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Culpepper v. Schafer: EMPLOYMENT - error finding failure to exhaust administrative remedies; plaintiff's letters did not need to be to 'counselor'

1Ed Schafer succeeded Mike Johanns as Secretary of the United States
Department of Agriculture on January 28, 2008, and is automatically substituted as
appellee under Federal Rule of Appellate Procedure 43(c)(2).
United States Court of Appeals
FOR THE EIGHTH CIRCUIT
________________
No. 07-3824
________________
Devonna Culpepper,
Appellant,
v.
Ed Schafer,1 Secretary, United
States Department of Agriculture,
Appellee.
**********
Appeal from the United States
District Court for the
Eastern District of Arkansas.
________________
Submitted: September 26, 2008
Filed: December 1, 2008
________________
Before WOLLMAN, SMITH and GRUENDER, Circuit Judges.
________________
GRUENDER, Circuit Judge.1
Devonna Culpepper brought this action against the Secretary of the United
States Department of Agriculture (USDA), alleging that the USDA discriminated
against her because she is disabled and retaliated against her for engaging in protected
-2-
conduct. The district court granted the USDAs motion for summary judgment.
Culpepper appeals, and for the following reasons, we reverse.
I. BACKGROUND
Culpeppers hearing has been profoundly impaired for her entire adult life.
Culpepper is employed by the USDAs Rural Development Offices for the State of
Arkansas, where she has worked for nearly thirty years. During that time, Culpepper
has filed at least two other equal employment opportunity (EEO) complaints against
the USDA, both of which were eventually settled.
On or about January 17, 2005, Culpepper sent a letter to the Director of the
USDAs Office of Civil Rights in which she alleged that the USDA violated federal
laws against disability discrimination and retaliation. One of Culpeppers allegations
related to the USDAs treatment of her application for a merit-based promotion to the
position of Purchasing Agent. An instruction appearing at the top of the USDAs
job posting for that position stated: To file a complaint of discrimination, write
USDA, Director, Office of Civil Rights . . . or call [listed voice and
telecommunications device for the deaf (TDD) number]. In her letter to the
Director, Culpepper declared, among other things: Due to the nature of my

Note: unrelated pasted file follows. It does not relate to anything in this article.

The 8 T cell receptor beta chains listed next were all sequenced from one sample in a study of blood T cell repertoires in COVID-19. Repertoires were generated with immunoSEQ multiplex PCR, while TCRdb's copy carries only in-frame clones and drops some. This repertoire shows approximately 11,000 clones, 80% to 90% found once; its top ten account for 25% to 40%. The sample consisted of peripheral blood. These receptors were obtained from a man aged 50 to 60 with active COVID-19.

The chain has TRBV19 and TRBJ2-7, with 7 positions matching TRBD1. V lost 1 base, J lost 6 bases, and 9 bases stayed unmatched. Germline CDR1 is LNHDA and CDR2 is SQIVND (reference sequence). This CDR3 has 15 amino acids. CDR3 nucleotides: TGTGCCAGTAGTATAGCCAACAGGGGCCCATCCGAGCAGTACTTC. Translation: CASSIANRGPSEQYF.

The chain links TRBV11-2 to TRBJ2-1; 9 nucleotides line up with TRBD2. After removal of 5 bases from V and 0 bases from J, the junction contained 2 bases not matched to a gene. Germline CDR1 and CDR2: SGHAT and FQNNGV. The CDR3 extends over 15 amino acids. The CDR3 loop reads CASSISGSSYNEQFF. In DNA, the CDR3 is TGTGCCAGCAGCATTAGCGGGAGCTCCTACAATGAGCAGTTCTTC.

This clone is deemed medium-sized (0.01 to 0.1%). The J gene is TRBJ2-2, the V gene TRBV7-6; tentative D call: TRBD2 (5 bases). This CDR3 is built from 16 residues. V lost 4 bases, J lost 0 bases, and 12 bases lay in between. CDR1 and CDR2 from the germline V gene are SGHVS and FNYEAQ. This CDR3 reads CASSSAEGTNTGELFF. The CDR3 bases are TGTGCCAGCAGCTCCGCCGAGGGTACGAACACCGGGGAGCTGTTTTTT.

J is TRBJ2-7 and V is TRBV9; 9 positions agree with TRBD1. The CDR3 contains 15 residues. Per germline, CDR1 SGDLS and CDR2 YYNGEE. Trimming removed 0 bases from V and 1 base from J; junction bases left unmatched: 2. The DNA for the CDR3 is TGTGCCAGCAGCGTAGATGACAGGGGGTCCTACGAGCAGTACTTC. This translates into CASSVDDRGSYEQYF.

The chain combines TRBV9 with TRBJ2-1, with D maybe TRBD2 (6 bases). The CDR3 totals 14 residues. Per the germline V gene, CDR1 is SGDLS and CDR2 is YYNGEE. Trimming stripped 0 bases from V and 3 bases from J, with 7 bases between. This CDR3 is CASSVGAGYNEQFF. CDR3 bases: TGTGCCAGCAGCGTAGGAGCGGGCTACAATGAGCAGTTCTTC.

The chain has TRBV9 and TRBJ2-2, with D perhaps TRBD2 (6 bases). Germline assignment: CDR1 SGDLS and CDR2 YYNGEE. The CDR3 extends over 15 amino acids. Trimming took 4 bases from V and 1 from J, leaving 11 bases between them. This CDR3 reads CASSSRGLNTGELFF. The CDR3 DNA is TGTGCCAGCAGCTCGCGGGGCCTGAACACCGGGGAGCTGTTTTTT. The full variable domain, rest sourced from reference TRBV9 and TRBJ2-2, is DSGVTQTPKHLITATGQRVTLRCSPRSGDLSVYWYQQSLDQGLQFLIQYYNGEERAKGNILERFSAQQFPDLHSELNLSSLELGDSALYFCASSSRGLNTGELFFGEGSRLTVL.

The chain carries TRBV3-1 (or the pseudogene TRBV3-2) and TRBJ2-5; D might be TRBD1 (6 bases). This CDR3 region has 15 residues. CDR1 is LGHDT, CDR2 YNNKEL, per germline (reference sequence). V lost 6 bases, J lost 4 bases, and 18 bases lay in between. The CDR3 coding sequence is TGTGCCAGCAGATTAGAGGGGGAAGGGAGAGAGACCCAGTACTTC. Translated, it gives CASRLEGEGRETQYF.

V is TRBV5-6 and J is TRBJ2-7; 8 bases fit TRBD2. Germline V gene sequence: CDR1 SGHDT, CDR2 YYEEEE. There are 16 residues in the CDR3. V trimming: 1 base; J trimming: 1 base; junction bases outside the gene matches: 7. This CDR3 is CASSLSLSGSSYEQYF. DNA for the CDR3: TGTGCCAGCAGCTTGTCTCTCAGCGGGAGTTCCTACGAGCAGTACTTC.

complaint and previous complaints, I would request that the informal phase be waived
and the formal phase begins [sic] with this complaint and supporting documentation.
If not, consider this my official contact to begin the process. Although Culpepper
produced a signed return receipt showing that the USDA received her letter on
January 21, 2005, the USDA never responded to the letter.
On February 6, 2006, Culpepper filed this suit in the United States District
Court for the Eastern District of Arkansas. The proceedings were delayed because
Culpepper failed to serve her complaint on the United States Attorney.
-3-
On June 1, 2006, Culpepper sent a second letter to the Director of the USDAs
Office of Civil Rights in which she alleged that the USDA again violated federal
disability discrimination and retaliation laws. Culpeppers principal allegation related
to the USDAs treatment of her application for a merit-based promotion to the position
of Loan Specialist. An instruction appearing at the top of the USDAs job posting
for that position stated: To file a complaint of discrimination, write to USDA,
Director, Office of Civil Rights . . . or call [listed voice and TDD numbers].
Culpeppers letter again stated: Due to the nature of my complaint and previous
complaints, I would request that the informal phase be waived and the formal phase
begins [sic] with this complaint and supporting documentation. If not, consider this
my official contact to begin the process. Culpepper produced a signed return receipt
showing that the USDA received her second letter on June 2, 2006, but the USDA